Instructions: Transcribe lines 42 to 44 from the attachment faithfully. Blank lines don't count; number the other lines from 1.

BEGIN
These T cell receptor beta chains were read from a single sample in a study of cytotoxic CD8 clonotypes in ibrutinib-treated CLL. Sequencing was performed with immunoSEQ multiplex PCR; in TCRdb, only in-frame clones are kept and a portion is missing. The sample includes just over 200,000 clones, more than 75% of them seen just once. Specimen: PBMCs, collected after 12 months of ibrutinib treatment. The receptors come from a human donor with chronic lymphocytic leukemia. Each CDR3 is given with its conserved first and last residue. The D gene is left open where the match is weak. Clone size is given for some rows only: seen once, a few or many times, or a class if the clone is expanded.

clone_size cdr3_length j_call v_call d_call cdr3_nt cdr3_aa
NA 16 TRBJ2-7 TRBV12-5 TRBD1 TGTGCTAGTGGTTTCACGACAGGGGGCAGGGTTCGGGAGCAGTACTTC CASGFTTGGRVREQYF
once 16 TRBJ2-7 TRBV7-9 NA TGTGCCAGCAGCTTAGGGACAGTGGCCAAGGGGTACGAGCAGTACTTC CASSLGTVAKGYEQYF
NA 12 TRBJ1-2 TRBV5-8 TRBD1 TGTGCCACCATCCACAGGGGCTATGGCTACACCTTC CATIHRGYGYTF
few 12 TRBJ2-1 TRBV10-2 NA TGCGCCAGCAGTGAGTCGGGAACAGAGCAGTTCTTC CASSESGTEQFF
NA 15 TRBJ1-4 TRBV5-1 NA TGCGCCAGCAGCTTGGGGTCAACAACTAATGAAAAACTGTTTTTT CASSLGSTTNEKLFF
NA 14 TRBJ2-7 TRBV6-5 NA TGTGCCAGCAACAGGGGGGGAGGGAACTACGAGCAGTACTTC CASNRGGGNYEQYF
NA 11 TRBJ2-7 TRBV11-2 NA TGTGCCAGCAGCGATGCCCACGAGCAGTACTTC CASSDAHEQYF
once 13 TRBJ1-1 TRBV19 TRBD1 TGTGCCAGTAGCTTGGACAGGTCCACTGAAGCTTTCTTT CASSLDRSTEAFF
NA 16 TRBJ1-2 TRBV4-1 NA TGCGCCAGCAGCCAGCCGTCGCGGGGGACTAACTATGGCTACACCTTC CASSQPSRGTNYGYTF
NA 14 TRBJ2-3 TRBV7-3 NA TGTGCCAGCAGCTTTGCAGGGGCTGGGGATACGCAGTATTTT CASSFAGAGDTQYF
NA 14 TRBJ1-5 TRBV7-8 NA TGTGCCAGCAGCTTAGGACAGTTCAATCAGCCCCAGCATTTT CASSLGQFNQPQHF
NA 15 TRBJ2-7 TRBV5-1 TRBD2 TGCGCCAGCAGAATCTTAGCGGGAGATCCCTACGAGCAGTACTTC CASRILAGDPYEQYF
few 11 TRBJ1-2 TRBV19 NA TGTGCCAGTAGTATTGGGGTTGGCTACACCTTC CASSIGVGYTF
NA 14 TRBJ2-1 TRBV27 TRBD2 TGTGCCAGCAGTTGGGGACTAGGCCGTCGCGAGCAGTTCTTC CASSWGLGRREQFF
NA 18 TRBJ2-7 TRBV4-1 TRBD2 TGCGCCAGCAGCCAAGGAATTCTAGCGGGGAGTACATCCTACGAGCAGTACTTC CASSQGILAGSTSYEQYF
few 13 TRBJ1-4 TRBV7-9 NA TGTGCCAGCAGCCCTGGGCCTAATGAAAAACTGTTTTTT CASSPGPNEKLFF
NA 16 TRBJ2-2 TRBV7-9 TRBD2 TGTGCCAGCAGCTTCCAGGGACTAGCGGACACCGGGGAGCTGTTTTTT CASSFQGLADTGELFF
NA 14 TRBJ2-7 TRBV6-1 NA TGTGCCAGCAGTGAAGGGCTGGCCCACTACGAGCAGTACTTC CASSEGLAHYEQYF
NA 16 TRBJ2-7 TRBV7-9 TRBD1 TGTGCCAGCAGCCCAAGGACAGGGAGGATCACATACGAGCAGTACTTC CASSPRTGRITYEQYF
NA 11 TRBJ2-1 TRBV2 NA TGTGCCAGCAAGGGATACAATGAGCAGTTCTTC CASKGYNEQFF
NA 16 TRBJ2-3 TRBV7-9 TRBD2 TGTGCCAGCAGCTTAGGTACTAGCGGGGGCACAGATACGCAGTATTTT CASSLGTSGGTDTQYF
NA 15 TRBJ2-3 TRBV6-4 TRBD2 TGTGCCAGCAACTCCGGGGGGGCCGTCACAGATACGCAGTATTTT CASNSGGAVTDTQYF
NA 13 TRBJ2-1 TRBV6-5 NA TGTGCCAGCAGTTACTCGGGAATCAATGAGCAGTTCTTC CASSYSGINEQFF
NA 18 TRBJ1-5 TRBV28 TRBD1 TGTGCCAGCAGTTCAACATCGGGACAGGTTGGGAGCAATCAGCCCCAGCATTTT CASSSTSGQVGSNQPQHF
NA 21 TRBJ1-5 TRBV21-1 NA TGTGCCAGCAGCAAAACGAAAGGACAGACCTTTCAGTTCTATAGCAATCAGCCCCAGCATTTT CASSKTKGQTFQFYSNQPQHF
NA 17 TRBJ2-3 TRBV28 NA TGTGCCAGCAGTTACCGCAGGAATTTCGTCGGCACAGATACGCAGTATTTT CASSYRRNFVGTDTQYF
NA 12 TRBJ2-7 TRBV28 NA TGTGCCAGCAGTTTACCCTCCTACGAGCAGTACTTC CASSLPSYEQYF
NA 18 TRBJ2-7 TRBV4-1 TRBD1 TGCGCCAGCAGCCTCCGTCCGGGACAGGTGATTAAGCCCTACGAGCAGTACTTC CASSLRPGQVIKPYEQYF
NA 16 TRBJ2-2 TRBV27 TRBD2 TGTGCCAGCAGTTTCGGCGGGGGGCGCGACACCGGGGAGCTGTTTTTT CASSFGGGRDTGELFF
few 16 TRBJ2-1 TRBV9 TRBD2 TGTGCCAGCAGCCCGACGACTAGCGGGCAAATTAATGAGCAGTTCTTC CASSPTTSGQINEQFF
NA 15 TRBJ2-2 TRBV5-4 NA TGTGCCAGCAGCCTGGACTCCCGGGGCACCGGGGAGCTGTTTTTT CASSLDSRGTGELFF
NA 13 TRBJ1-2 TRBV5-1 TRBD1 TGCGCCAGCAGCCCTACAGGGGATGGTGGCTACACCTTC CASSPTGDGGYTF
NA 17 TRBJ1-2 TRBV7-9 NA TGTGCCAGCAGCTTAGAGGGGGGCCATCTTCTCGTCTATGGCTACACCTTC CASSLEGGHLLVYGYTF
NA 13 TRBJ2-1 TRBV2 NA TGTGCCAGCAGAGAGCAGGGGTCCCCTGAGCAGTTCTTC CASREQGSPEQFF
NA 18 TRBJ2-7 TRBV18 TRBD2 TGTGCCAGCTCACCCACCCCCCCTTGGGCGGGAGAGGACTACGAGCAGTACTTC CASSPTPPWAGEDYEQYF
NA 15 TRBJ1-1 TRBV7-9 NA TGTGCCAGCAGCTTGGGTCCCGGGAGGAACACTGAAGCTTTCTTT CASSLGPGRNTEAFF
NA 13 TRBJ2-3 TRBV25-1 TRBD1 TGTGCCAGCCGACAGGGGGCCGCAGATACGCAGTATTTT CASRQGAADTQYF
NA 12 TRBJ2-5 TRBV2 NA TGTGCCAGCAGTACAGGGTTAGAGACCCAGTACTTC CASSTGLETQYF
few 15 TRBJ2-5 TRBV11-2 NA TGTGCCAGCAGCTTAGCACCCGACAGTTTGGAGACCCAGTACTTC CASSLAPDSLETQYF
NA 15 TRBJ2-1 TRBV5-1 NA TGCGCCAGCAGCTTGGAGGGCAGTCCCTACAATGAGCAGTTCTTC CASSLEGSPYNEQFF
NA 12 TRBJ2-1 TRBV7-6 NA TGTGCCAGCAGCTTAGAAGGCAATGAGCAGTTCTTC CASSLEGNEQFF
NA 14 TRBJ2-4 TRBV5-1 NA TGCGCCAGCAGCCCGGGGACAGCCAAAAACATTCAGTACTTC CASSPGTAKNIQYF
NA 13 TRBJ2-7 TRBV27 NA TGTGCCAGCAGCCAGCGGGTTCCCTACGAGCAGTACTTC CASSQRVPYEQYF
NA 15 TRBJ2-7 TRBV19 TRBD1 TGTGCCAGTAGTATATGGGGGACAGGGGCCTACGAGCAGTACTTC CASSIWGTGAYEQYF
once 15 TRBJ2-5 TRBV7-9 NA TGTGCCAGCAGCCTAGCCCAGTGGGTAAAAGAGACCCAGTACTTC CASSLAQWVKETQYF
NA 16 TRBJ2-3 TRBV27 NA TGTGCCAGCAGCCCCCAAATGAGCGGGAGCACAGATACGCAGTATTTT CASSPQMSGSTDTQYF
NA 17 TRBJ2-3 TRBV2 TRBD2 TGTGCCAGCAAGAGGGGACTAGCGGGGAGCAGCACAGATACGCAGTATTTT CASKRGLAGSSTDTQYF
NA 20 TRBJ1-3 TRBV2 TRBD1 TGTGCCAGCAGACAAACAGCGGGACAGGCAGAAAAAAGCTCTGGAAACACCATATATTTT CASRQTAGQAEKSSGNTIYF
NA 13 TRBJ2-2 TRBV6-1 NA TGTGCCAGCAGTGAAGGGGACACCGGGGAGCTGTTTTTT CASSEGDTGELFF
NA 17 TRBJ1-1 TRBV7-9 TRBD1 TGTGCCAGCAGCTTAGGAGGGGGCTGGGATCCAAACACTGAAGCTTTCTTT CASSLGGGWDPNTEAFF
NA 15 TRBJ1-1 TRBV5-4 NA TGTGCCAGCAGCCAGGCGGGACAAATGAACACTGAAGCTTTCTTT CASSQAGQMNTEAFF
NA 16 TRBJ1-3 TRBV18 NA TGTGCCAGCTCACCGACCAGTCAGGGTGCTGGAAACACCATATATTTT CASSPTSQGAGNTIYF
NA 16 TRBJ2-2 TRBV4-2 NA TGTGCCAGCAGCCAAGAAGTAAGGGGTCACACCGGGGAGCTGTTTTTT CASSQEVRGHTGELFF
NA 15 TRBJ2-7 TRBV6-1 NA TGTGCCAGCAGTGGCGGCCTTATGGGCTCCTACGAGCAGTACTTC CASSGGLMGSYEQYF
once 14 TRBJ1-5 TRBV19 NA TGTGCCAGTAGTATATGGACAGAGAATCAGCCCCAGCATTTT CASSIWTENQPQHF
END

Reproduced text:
NA 15 TRBJ2-1 TRBV5-1 NA TGCGCCAGCAGCTTGGAGGGCAGTCCCTACAATGAGCAGTTCTTC CASSLEGSPYNEQFF
NA 12 TRBJ2-1 TRBV7-6 NA TGTGCCAGCAGCTTAGAAGGCAATGAGCAGTTCTTC CASSLEGNEQFF
NA 14 TRBJ2-4 TRBV5-1 NA TGCGCCAGCAGCCCGGGGACAGCCAAAAACATTCAGTACTTC CASSPGTAKNIQYF